The Astronauts, the new independent studio founded by some of the lead designers behind Painkiller, Bulletstorm, and Gears of War, have just announced their first game since their departures from People Can Fly, and it could not have been more of a surprise.
The Vanishing of Ethan Carter is described as a “weird fiction horror,” a detective story rooted in the outlandish and supernatural tales of early 20th century macabre. Think H.P. Lovecraft, or even (a bit earlier) Edgar Allan Poe (the raven kind of gives it off).
The game is about a detective with “the supernatural ability to visualize scenes of lethal crimes.” I’m going to assume that means he’s able to see the crime as it happened, rather than just the results, which I believe is pretty standard police work. Regardless, the detective’s powers lead him to a rural valley, where he discovers the mutilated corpse of one of the boy’s kidnappers, the first in a trail of bodies that will lead him into an even darker investigation, the likes of which involve some kind of ancient force and, of course, the kidnapped boy’s fate.
A Curious Case
Although not a lot of information has been revealed about the game beyond that, the developers have expressed their aims to evolve the way immersive storytelling is handled in games. According to The Astronauts’ Adrian Chmielarz and the game’s lead designer, this means an emphasis on gameplay that facilitates narrative without overshadowing it.
“What we care about the most is that the players feel like they’re really there. Immersion is our number one priority,” said Chmielarz. “It’s a game about exploration and discovery. We’re not abandoning the gameplay – on the contrary: we’re trying to strip it down to the bone and make sure it’s always meaningful and truly makes the experience better.”
While Chmielarz has said some things I disagree with on this subject, notably in his blog post about how often the most memorable moments in games are those in which no gameplay is involved, I am still very excited to see what new techniques he and his team will be employing to make their game the immersive experience they are striving towards.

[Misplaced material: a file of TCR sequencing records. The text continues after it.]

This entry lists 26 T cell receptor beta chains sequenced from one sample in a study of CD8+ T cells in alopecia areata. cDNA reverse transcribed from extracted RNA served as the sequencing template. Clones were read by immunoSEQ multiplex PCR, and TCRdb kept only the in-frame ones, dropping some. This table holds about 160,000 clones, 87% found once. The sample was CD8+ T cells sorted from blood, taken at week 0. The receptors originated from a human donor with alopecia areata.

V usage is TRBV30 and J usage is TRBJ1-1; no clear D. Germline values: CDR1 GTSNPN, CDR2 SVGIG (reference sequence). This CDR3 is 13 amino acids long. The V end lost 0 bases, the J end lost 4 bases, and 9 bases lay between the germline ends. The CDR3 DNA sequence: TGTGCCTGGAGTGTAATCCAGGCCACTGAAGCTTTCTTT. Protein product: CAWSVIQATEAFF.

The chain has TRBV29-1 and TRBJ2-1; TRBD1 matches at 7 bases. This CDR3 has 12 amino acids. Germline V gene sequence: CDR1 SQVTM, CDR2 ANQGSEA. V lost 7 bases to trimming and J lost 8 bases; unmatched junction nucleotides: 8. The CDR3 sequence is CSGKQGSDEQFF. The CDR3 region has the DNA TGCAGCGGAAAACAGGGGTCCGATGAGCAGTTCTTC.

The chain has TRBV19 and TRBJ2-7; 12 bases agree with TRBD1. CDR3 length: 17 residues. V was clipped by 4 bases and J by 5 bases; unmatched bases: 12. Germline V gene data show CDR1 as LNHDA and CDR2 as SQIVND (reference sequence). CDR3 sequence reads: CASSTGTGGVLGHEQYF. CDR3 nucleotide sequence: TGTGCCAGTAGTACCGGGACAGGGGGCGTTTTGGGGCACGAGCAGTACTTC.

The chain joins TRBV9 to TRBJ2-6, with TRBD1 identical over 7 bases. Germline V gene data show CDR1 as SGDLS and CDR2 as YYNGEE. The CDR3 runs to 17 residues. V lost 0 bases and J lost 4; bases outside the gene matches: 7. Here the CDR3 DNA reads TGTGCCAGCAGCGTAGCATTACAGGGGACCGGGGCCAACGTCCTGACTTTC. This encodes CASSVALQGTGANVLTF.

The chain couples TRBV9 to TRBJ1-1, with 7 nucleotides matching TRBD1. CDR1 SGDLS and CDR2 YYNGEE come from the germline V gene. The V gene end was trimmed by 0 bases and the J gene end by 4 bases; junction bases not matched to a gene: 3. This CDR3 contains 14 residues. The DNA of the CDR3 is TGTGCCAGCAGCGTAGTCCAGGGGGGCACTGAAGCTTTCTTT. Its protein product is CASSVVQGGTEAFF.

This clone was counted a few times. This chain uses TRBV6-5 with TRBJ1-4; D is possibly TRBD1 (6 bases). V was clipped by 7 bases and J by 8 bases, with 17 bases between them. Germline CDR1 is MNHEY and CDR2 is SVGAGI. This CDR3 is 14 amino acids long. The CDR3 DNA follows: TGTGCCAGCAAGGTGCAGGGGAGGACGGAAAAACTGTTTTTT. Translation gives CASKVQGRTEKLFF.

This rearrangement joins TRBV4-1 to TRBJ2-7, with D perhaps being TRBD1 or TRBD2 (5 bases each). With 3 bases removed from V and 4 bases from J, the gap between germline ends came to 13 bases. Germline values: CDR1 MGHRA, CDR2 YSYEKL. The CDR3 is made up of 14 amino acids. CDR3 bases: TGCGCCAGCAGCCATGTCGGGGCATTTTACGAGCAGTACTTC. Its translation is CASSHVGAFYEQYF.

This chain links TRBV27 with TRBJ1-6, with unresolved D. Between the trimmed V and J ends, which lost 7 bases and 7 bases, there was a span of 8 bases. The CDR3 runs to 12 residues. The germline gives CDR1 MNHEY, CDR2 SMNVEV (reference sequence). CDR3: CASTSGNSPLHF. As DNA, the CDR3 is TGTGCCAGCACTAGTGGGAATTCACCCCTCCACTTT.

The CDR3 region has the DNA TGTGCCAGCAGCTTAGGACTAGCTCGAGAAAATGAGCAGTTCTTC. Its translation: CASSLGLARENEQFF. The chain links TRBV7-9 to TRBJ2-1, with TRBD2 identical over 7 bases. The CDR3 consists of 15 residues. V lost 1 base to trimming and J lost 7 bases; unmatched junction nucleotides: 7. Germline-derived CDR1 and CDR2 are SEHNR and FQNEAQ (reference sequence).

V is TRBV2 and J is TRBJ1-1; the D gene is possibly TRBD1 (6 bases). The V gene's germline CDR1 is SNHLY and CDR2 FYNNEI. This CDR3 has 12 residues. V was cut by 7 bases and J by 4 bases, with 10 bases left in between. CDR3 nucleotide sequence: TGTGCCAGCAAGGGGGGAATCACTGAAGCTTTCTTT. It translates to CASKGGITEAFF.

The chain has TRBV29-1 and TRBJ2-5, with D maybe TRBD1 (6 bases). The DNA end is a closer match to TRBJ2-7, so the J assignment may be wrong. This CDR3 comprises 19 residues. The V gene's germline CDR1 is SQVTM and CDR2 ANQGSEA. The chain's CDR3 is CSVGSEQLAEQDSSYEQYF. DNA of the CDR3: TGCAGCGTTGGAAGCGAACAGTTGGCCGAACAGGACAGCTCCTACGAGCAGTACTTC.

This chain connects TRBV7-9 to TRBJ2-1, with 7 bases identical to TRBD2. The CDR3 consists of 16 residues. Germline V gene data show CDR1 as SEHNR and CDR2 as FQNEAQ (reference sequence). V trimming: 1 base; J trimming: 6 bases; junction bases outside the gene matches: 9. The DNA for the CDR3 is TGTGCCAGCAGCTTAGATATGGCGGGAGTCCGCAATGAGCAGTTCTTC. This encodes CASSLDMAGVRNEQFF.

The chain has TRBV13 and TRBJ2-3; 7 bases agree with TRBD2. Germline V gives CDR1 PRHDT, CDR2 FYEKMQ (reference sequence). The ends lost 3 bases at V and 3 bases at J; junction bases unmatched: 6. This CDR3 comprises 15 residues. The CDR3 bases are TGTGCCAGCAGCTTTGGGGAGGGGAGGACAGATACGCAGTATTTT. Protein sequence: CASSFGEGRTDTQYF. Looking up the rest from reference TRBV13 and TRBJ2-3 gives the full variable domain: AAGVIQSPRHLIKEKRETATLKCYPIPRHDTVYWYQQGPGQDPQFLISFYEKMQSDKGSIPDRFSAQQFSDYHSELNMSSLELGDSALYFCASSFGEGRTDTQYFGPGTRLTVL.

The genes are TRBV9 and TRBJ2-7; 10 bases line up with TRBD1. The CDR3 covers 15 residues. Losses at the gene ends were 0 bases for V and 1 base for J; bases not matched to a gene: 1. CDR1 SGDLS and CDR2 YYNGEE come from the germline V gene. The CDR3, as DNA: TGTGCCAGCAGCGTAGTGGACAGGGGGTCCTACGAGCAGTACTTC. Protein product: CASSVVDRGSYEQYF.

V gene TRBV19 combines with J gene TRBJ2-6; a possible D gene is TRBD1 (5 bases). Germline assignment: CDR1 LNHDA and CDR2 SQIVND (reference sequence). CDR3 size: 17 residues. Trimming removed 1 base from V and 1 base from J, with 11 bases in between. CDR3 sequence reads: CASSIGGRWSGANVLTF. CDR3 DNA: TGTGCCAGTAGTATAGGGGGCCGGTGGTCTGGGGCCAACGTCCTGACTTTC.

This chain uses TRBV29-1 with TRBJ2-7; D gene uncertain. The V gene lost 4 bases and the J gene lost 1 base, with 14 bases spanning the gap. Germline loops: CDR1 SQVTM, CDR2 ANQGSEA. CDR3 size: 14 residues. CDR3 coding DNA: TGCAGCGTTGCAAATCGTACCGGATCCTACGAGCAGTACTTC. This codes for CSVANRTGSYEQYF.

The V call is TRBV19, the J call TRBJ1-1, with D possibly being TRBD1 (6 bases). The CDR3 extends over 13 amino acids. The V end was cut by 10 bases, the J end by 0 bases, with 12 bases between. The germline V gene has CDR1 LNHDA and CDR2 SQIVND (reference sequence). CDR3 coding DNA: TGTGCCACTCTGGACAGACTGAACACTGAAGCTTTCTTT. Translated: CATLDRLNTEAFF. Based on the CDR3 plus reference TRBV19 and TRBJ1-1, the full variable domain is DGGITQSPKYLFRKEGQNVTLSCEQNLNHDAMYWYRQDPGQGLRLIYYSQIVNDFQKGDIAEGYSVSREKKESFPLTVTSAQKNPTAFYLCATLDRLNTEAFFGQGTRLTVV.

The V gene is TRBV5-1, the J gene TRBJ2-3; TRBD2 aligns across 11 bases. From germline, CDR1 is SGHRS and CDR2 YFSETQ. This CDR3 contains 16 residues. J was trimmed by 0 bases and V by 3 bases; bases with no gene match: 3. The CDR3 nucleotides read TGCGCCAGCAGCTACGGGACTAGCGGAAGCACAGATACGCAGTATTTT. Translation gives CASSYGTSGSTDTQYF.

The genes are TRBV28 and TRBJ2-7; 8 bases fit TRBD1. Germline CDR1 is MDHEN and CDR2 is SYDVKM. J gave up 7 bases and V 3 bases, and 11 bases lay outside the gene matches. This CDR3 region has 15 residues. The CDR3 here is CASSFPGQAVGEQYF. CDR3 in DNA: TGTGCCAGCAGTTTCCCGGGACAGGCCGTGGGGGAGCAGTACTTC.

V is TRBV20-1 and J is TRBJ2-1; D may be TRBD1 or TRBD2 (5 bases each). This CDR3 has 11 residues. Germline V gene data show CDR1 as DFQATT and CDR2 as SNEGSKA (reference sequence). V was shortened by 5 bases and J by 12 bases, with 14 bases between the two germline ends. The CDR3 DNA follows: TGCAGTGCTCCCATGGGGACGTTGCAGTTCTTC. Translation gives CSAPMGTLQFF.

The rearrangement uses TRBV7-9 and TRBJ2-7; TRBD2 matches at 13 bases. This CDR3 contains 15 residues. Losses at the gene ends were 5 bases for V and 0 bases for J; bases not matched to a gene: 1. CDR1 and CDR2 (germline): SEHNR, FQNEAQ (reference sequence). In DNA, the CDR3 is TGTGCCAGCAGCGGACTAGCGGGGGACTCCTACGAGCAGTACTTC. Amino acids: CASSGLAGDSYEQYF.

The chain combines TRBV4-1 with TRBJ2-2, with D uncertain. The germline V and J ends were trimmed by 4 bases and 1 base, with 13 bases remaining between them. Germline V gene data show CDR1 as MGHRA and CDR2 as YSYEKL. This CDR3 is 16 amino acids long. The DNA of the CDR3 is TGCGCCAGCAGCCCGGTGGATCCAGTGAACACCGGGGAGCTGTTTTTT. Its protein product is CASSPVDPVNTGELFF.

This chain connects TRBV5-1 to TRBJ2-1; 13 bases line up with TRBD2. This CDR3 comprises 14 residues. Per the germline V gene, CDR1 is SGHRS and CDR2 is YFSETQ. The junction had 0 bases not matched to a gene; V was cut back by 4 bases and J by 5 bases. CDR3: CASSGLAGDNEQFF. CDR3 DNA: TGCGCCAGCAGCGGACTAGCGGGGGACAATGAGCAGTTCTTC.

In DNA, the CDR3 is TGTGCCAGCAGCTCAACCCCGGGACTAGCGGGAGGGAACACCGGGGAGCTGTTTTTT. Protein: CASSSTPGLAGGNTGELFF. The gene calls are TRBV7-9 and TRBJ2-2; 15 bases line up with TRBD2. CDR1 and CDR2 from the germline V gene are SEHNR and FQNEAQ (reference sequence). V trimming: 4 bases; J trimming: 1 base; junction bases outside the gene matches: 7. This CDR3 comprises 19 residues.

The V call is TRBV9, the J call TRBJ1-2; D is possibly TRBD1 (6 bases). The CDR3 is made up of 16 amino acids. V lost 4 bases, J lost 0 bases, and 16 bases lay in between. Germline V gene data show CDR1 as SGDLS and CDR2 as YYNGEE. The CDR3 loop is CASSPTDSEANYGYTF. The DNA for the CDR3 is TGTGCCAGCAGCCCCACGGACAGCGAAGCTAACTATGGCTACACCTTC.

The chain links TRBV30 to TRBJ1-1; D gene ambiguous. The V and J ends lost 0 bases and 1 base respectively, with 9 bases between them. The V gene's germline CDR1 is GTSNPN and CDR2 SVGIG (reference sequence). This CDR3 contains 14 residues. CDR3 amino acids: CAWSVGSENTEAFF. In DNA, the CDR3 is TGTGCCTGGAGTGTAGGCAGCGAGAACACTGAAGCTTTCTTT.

With horror games still on the rise, and steadily embracing the genre’s subtleties, it’s cool to see all the new directions game developers are taking it in, in terms of gameplay and narrative. So far, this game’s already on my radar just for its macabre influences and all the awesome potential its aesthetic grants it–the lovely in-engine trailer helped a bit too.
…Not to mention the comparison Chmielarz came up with for Polygon: “…imagine an R-rated Dear Esther with gameplay.”
I’ve also become a fan of the studio’s philosophy!
“There are lots of great things about the big world of AAA games, but there’s even more appeal to us in making games that feel and are personal, and where the only censors are the creators and the public. We want to make games which we are 100% responsible for.”
Okay, I’ll settle down.
The Vanishing of Ethan Carter is being developed on the latest version of Unreal Engine 3, along with an “exciting new technology” that has yet to be revealed. It is slated for a PC release sometime in 2013.